Padilla’s isolation included sound and vision deprivation.
After suffering three years of isolation, alleged torture and constitutionally suspect detainment, Jose Padilla has been convicted of terrorism conspiracy charges. The government’s key piece of evidence was an al-Qaida application, which Padilla was accused of filling out in Arabic, using an alias.
One of his lawyers had this to say about the proceedings: “In this case, you will see how in the absence of hard evidence, a suspicion can be fueled by fear, nourished by prejudice and directed by politics into a criminal prosecution.”
New York Times:
Mr. Padilla’s extraordinary legal journey began in May 2002, when he was arrested at Chicago’s O’Hare Airport and taken into military custody. Attorney General John Ashcroft announced Mr. Padilla’s capture a month later in a special news conference from Moscow, saying that an “unfolding terrorist plot to attack the United States by exploding a radioactive dirty bomb” had been disrupted, an attack with the potential to cause “mass death and injury.”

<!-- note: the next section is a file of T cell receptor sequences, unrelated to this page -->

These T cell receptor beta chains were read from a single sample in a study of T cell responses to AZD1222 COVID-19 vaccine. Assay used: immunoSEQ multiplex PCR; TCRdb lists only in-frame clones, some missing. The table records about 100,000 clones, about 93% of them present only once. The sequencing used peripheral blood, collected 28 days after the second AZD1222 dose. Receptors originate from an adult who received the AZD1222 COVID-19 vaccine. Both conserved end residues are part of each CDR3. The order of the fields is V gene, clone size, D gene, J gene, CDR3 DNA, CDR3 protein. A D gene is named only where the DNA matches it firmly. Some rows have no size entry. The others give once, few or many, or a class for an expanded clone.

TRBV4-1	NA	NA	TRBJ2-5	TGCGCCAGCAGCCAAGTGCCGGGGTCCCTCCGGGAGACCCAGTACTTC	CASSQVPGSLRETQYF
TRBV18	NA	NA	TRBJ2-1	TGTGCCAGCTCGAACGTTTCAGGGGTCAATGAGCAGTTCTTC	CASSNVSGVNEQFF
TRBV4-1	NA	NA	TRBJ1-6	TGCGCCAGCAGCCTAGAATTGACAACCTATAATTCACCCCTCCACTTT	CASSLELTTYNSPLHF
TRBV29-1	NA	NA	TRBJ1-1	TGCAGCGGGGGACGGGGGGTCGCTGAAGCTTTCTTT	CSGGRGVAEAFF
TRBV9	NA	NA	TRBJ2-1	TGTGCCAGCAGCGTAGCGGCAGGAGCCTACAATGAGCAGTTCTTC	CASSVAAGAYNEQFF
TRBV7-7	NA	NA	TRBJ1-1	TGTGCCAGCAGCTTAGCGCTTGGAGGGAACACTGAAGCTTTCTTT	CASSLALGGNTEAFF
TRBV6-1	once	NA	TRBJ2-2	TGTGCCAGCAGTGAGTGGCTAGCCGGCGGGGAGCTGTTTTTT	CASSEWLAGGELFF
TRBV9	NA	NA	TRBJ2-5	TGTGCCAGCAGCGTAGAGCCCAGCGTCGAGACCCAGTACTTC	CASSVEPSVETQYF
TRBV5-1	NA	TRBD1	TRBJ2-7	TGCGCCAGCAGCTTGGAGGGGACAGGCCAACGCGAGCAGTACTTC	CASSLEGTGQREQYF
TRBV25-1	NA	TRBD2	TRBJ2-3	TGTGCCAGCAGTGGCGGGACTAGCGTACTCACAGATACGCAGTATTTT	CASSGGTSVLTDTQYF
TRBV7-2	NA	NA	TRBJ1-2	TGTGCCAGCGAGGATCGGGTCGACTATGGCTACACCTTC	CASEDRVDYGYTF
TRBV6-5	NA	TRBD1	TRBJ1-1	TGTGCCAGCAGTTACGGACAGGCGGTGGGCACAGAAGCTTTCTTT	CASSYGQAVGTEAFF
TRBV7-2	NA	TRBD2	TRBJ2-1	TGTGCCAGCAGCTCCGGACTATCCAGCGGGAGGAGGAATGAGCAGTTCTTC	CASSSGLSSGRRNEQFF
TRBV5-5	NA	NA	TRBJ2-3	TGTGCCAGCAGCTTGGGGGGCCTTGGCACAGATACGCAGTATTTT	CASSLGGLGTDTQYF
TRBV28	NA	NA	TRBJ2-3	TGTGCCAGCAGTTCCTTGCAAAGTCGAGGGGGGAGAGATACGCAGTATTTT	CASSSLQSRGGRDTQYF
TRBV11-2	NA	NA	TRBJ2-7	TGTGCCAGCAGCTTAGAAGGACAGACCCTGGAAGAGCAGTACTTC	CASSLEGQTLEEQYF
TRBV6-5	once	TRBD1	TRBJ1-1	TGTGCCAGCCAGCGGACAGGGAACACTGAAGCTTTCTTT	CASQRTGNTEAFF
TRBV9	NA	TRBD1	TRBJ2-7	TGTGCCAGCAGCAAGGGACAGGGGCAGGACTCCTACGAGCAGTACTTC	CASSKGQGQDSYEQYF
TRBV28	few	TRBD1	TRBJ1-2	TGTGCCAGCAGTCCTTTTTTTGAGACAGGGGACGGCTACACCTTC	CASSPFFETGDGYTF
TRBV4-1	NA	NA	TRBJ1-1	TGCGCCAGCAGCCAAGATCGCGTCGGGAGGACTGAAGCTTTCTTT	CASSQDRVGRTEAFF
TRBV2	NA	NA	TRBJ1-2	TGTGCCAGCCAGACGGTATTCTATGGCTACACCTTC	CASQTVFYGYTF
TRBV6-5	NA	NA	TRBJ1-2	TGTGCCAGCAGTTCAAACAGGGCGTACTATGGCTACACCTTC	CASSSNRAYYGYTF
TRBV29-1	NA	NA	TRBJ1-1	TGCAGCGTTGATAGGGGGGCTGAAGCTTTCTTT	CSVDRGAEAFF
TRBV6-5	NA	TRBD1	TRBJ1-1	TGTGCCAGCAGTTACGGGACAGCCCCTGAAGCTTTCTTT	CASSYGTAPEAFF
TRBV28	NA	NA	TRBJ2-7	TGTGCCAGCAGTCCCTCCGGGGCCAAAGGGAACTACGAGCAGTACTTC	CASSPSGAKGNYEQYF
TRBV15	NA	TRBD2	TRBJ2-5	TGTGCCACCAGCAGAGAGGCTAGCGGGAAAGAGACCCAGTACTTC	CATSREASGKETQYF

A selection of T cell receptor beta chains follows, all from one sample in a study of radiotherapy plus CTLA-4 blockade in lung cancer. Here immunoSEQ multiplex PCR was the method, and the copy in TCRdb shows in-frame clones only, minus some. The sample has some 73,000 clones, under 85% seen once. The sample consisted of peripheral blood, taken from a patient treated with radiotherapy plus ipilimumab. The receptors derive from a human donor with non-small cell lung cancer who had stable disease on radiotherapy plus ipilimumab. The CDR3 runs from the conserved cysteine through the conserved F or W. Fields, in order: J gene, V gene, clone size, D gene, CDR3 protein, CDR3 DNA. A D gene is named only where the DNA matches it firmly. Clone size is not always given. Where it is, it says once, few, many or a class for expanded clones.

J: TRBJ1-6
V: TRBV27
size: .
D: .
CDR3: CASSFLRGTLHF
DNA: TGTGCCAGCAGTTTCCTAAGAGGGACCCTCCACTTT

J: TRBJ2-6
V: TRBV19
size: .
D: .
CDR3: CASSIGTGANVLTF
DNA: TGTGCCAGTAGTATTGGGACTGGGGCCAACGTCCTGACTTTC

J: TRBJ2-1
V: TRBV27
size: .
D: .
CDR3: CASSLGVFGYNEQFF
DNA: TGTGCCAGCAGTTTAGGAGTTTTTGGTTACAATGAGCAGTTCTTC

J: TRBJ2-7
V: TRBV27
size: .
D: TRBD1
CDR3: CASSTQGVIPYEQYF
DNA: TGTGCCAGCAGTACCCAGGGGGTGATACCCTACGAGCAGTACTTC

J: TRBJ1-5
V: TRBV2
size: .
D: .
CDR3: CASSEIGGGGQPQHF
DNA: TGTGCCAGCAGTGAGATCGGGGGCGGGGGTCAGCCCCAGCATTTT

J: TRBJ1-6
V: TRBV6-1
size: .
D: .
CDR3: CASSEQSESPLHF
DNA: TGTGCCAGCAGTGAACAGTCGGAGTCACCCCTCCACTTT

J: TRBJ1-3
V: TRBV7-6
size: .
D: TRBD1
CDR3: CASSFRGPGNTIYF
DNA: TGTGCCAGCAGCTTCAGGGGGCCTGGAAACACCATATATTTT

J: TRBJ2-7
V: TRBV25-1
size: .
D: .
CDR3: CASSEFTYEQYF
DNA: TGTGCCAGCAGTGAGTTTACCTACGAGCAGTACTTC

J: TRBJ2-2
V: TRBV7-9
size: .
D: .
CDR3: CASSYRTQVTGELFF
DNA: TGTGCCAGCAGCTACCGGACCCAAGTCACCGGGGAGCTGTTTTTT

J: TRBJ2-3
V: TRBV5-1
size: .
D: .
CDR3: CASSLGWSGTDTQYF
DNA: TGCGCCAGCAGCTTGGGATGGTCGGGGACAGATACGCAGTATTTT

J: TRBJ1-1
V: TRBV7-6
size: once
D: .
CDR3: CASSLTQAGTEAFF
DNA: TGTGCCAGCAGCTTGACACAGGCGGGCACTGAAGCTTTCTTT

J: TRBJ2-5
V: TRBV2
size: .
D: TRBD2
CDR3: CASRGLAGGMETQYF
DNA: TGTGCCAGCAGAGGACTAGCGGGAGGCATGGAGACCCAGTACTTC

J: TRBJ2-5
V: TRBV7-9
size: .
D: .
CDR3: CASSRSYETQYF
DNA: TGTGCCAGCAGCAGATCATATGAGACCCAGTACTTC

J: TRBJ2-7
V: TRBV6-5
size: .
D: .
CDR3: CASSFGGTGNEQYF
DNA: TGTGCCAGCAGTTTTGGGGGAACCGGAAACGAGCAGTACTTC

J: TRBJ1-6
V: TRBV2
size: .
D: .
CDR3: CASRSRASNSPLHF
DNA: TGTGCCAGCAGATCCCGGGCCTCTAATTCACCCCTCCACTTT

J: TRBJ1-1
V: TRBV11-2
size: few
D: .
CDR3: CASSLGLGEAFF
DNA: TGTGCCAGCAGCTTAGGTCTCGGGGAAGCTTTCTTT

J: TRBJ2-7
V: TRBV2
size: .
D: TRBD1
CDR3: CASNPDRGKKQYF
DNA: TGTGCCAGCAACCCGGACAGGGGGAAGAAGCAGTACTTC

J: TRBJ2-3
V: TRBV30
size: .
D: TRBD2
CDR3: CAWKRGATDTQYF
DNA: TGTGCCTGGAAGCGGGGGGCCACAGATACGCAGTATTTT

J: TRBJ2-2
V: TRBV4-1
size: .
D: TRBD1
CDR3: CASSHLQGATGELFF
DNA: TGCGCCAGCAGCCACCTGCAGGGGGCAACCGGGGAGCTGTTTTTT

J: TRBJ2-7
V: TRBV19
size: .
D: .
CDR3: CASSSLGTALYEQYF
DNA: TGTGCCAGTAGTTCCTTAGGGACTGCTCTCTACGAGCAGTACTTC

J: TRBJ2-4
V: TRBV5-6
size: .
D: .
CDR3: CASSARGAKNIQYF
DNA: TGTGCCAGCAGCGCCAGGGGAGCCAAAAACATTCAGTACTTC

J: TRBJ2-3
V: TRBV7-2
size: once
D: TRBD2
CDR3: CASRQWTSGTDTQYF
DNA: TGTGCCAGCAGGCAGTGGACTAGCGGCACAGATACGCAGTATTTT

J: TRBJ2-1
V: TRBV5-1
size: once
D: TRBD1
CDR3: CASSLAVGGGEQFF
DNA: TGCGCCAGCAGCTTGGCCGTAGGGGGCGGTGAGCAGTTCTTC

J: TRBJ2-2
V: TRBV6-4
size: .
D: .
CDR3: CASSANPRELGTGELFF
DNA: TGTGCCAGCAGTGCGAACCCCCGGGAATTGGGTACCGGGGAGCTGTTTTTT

He was held in isolation on a military brig in South Carolina for more than three years, and was transferred to civilian custody last year only after the Supreme Court considered taking up the case. Mr. Padilla’s lawyers tried in vain to have him found incompetent to stand trial on grounds that he was tortured in the brig. The government said he was never mistreated.
The dirty bomb allegations that made Mr. Padilla a high-profile terror suspect in 2002 were not part of the case here. Instead, Mr. Padilla and two co-defendants of Arab descent were charged with conspiring to murder, kidnap and maim people overseas.